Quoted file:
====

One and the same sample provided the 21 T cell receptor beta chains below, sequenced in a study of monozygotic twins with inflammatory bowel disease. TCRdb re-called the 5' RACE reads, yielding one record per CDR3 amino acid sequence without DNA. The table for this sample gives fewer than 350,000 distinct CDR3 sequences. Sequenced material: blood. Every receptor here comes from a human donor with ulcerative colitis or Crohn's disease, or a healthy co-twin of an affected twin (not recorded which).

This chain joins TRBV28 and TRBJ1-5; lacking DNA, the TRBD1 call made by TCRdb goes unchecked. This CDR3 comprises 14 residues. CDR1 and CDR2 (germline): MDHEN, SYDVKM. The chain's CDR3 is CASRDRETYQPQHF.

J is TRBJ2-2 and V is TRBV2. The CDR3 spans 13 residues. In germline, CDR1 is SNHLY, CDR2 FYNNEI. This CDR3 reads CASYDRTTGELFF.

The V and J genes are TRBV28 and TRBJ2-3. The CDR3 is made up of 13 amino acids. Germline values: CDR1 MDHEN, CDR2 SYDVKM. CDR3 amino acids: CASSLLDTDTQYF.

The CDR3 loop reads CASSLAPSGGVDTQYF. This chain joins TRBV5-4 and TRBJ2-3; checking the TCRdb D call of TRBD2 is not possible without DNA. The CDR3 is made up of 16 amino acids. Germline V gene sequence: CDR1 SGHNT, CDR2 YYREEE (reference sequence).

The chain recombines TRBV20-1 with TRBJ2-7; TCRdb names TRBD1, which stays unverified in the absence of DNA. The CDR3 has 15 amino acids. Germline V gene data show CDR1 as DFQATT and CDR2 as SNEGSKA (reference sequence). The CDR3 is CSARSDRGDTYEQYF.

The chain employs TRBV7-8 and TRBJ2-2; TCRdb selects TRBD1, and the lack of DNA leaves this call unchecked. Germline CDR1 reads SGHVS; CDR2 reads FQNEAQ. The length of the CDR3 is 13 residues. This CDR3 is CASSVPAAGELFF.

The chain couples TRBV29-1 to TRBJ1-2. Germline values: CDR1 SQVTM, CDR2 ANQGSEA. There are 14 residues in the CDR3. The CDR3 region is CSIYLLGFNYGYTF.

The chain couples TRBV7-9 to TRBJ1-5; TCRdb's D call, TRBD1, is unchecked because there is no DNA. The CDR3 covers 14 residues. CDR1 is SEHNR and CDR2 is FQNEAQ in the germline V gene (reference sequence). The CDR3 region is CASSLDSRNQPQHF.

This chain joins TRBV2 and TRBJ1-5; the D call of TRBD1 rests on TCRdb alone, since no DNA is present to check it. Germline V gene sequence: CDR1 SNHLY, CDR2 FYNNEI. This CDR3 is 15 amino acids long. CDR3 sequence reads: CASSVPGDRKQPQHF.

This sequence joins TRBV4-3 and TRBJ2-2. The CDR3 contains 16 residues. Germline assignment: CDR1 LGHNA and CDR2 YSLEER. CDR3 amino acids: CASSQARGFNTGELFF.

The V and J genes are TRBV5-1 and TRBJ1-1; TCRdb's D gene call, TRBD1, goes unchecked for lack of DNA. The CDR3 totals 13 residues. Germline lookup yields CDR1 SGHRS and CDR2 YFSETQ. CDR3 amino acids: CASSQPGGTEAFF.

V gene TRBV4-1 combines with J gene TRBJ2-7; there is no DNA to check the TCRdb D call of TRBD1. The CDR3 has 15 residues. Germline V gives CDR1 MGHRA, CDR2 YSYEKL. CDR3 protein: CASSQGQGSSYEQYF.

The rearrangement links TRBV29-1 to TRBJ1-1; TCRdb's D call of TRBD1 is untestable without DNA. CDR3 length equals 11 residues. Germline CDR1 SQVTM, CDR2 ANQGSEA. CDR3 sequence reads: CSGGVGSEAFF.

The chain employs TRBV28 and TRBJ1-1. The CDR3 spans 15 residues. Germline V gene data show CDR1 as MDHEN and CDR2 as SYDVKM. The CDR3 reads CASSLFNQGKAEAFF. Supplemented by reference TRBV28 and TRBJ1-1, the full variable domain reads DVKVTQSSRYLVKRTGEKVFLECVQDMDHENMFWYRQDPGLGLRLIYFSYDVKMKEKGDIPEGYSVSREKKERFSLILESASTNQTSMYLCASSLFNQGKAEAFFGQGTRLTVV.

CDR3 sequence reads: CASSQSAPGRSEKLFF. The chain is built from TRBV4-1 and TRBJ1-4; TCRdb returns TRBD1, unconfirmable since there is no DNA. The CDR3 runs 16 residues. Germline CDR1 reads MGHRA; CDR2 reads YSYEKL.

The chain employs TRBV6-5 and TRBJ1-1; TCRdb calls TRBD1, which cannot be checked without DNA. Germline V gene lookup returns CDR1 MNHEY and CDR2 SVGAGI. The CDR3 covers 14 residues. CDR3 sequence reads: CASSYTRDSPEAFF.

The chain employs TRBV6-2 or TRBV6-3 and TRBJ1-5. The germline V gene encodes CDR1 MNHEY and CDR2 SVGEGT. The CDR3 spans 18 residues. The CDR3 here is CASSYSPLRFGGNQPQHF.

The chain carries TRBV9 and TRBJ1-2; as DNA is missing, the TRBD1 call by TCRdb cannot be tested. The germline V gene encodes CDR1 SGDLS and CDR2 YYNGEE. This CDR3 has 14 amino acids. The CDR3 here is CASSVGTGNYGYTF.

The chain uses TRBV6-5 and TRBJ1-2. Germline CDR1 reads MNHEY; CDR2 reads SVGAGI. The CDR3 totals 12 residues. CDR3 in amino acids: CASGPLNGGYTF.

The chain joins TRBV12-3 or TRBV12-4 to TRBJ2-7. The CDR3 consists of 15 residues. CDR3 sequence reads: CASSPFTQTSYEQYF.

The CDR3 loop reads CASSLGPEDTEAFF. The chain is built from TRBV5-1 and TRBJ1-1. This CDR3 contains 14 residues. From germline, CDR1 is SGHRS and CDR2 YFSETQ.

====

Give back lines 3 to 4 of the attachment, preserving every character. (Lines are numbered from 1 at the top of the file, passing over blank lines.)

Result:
J is TRBJ2-2 and V is TRBV2. The CDR3 spans 13 residues. In germline, CDR1 is SNHLY, CDR2 FYNNEI. This CDR3 reads CASYDRTTGELFF.

The V and J genes are TRBV28 and TRBJ2-3. The CDR3 is made up of 13 amino acids. Germline values: CDR1 MDHEN, CDR2 SYDVKM. CDR3 amino acids: CASSLLDTDTQYF.